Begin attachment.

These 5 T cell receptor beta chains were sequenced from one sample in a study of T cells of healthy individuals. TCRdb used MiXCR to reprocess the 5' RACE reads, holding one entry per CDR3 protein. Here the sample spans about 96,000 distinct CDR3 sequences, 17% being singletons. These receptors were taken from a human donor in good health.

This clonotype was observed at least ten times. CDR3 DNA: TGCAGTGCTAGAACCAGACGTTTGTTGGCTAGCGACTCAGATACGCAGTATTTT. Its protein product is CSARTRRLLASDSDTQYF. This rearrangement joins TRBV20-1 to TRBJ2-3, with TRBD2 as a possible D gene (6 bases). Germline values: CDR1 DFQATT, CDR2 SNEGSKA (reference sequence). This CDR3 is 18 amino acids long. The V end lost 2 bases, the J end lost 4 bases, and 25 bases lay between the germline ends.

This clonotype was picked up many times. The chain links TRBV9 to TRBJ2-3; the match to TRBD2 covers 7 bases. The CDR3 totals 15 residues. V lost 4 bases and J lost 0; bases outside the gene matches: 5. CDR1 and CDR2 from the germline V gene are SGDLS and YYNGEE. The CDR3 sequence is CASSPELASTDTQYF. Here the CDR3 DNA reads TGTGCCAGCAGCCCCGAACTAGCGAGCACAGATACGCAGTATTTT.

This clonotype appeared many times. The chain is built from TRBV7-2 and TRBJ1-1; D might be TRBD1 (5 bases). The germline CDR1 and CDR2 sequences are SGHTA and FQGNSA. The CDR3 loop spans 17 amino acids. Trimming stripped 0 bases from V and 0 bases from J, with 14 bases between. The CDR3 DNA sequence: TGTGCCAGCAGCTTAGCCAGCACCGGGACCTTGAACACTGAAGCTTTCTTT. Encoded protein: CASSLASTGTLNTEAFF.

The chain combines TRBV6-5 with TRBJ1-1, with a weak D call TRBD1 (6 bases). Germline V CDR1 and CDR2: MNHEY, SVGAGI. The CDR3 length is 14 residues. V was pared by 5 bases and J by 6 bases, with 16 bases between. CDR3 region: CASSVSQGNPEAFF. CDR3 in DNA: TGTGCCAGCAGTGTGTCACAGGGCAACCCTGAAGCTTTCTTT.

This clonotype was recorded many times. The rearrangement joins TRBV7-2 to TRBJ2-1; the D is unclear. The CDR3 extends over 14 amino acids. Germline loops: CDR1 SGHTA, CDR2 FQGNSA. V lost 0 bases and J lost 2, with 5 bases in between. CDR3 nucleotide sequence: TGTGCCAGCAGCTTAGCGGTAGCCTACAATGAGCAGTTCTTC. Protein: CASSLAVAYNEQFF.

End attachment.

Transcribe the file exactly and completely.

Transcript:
These 5 T cell receptor beta chains were sequenced from one sample in a study of T cells of healthy individuals. TCRdb used MiXCR to reprocess the 5' RACE reads, holding one entry per CDR3 protein. Here the sample spans about 96,000 distinct CDR3 sequences, 17% being singletons. These receptors were taken from a human donor in good health.

This clonotype was observed at least ten times. CDR3 DNA: TGCAGTGCTAGAACCAGACGTTTGTTGGCTAGCGACTCAGATACGCAGTATTTT. Its protein product is CSARTRRLLASDSDTQYF. This rearrangement joins TRBV20-1 to TRBJ2-3, with TRBD2 as a possible D gene (6 bases). Germline values: CDR1 DFQATT, CDR2 SNEGSKA (reference sequence). This CDR3 is 18 amino acids long. The V end lost 2 bases, the J end lost 4 bases, and 25 bases lay between the germline ends.

This clonotype was picked up many times. The chain links TRBV9 to TRBJ2-3; the match to TRBD2 covers 7 bases. The CDR3 totals 15 residues. V lost 4 bases and J lost 0; bases outside the gene matches: 5. CDR1 and CDR2 from the germline V gene are SGDLS and YYNGEE. The CDR3 sequence is CASSPELASTDTQYF. Here the CDR3 DNA reads TGTGCCAGCAGCCCCGAACTAGCGAGCACAGATACGCAGTATTTT.

This clonotype appeared many times. The chain is built from TRBV7-2 and TRBJ1-1; D might be TRBD1 (5 bases). The germline CDR1 and CDR2 sequences are SGHTA and FQGNSA. The CDR3 loop spans 17 amino acids. Trimming stripped 0 bases from V and 0 bases from J, with 14 bases between. The CDR3 DNA sequence: TGTGCCAGCAGCTTAGCCAGCACCGGGACCTTGAACACTGAAGCTTTCTTT. Encoded protein: CASSLASTGTLNTEAFF.

The chain combines TRBV6-5 with TRBJ1-1, with a weak D call TRBD1 (6 bases). Germline V CDR1 and CDR2: MNHEY, SVGAGI. The CDR3 length is 14 residues. V was pared by 5 bases and J by 6 bases, with 16 bases between. CDR3 region: CASSVSQGNPEAFF. CDR3 in DNA: TGTGCCAGCAGTGTGTCACAGGGCAACCCTGAAGCTTTCTTT.

This clonotype was recorded many times. The rearrangement joins TRBV7-2 to TRBJ2-1; the D is unclear. The CDR3 extends over 14 amino acids. Germline loops: CDR1 SGHTA, CDR2 FQGNSA. V lost 0 bases and J lost 2, with 5 bases in between. CDR3 nucleotide sequence: TGTGCCAGCAGCTTAGCGGTAGCCTACAATGAGCAGTTCTTC. Protein: CASSLAVAYNEQFF.